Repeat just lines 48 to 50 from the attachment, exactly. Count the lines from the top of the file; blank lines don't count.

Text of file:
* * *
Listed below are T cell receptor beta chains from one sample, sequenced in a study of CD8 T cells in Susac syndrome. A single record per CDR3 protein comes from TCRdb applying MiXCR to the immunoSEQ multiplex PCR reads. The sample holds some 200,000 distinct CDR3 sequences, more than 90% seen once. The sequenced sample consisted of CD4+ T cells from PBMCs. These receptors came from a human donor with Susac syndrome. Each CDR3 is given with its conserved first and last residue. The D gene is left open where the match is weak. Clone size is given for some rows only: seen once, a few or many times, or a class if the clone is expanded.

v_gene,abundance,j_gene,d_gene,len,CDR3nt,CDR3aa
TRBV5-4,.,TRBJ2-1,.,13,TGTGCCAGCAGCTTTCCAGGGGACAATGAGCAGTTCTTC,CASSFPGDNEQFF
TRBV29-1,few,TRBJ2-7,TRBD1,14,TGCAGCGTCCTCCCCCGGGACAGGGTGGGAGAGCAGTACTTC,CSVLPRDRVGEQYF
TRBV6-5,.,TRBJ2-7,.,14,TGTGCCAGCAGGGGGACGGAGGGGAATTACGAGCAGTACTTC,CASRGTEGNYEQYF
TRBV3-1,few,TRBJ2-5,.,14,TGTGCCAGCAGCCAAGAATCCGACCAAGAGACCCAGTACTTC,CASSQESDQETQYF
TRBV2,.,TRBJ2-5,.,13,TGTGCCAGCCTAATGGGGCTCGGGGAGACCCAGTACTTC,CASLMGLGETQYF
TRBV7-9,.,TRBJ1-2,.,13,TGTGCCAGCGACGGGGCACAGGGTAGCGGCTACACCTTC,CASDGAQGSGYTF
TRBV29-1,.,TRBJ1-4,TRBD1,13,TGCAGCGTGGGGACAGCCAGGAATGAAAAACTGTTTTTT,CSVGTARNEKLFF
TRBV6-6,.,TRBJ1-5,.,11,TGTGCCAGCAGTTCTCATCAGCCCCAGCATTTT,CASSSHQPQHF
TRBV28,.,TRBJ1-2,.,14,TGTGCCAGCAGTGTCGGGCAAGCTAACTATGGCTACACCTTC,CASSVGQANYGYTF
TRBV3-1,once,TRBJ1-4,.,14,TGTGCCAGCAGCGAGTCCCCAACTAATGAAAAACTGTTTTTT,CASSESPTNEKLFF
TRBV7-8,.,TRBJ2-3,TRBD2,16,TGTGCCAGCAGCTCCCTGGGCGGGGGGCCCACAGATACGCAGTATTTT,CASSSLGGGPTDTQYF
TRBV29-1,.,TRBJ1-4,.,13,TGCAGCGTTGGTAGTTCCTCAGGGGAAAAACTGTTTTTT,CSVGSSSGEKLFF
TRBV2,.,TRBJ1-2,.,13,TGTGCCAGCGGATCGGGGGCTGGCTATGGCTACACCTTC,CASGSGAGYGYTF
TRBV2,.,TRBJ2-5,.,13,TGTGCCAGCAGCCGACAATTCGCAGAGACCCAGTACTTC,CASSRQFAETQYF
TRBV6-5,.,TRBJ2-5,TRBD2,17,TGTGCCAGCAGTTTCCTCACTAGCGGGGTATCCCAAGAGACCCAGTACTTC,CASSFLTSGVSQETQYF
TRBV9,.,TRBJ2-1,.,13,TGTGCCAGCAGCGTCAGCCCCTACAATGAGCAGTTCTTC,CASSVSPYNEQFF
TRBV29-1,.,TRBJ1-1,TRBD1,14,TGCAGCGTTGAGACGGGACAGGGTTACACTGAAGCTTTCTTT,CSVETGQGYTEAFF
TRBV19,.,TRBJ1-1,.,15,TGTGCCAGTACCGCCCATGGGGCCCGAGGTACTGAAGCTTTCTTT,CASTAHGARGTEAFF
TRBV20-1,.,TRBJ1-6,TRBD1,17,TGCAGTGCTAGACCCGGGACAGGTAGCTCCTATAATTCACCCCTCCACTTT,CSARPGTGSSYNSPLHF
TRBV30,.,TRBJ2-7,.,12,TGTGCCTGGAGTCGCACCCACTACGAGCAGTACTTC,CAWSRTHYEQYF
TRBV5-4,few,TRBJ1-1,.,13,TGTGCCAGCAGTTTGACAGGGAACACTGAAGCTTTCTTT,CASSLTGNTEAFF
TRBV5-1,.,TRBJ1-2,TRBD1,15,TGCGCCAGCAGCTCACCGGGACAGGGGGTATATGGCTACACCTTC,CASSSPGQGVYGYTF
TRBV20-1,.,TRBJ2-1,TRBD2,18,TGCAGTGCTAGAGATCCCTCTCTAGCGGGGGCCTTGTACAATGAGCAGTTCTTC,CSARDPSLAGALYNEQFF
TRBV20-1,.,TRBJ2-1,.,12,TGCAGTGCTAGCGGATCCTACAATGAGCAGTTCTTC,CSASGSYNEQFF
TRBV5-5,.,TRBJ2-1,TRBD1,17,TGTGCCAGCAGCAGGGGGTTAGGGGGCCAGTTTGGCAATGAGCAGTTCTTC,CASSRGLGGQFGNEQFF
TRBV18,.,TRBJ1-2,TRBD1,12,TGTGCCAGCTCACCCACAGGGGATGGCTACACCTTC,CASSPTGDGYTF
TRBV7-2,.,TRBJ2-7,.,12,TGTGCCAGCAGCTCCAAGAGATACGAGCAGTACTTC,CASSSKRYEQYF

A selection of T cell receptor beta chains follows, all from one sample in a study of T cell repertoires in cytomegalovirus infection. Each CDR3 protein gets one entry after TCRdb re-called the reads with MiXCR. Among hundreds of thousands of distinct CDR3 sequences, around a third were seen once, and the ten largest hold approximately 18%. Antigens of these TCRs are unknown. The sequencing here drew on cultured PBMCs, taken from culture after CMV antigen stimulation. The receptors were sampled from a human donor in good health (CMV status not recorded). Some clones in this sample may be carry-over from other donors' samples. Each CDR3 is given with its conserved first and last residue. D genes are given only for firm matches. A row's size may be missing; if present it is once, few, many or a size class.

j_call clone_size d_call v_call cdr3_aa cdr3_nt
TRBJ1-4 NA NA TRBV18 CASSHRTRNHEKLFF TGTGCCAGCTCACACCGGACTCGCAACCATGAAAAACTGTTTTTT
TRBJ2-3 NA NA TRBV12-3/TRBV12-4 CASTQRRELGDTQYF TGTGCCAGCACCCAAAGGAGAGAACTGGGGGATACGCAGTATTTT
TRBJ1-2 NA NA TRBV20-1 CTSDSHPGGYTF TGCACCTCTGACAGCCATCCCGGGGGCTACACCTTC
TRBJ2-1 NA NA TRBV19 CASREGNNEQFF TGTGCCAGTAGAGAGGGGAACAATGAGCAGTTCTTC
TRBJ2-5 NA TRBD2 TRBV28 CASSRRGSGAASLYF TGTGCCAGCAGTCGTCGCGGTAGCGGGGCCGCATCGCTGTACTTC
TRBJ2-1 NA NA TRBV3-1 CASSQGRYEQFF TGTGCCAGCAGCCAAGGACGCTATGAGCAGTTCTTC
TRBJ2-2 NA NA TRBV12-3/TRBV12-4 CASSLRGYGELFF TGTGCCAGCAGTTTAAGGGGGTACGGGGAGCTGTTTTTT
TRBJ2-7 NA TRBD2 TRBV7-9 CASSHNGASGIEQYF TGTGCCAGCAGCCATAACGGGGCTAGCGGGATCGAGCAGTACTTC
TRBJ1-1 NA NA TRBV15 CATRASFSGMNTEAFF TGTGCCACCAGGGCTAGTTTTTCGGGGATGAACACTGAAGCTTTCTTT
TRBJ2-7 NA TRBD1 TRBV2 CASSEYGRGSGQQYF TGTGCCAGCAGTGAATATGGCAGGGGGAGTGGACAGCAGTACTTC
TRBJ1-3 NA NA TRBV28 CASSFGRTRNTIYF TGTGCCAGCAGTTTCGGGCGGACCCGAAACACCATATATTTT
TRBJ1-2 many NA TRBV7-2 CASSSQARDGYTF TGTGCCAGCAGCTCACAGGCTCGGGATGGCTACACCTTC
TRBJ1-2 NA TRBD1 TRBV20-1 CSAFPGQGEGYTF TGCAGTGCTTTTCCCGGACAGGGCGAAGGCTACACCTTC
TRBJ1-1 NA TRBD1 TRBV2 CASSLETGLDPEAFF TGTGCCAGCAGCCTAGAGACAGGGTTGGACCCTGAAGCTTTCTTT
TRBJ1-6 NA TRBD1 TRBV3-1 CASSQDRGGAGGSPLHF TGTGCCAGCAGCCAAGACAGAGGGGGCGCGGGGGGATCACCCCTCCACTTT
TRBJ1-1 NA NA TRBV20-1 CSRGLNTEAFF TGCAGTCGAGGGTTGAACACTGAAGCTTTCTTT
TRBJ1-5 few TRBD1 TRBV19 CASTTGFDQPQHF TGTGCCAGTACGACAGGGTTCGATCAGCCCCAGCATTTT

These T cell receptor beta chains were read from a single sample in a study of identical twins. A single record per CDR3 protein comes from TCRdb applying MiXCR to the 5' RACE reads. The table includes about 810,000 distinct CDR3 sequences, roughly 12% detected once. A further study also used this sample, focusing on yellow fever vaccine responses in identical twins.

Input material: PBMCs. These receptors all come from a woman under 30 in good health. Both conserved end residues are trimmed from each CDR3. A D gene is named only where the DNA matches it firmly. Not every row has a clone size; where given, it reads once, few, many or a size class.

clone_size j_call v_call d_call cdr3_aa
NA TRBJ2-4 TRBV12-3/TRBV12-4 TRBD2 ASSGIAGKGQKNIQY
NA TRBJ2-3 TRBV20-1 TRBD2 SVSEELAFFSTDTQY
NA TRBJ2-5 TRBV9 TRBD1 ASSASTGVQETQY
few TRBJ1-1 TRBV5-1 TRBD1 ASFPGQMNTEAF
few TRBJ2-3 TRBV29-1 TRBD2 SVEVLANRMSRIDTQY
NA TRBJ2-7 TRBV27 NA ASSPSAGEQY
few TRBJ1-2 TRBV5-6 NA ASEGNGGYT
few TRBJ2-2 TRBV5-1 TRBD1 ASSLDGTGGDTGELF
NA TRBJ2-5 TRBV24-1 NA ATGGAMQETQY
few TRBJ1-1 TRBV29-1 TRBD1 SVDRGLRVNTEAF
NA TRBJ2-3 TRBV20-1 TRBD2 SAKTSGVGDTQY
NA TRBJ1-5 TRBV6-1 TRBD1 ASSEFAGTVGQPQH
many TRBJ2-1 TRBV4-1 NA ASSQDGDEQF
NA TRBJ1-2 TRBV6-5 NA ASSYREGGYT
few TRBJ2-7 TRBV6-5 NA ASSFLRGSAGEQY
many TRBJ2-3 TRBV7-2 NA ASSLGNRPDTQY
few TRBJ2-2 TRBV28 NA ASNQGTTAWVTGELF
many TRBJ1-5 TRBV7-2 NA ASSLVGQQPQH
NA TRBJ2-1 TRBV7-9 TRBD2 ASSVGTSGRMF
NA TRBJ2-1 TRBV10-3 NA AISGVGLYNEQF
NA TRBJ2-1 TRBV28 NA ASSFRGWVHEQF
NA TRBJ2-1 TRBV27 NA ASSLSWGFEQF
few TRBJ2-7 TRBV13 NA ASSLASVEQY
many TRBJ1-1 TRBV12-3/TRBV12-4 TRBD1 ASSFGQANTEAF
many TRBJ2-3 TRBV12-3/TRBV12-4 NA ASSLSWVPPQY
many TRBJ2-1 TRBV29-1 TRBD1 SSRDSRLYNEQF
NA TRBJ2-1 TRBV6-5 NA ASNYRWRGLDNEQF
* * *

TRBJ1-5 few TRBD1 TRBV19 CASTTGFDQPQHF TGTGCCAGTACGACAGGGTTCGATCAGCCCCAGCATTTT

These T cell receptor beta chains were read from a single sample in a study of identical twins. A single record per CDR3 protein comes from TCRdb applying MiXCR to the 5' RACE reads. The table includes about 810,000 distinct CDR3 sequences, roughly 12% detected once. A further study also used this sample, focusing on yellow fever vaccine responses in identical twins.

Input material: PBMCs. These receptors all come from a woman under 30 in good health. Both conserved end residues are trimmed from each CDR3. A D gene is named only where the DNA matches it firmly. Not every row has a clone size; where given, it reads once, few, many or a size class.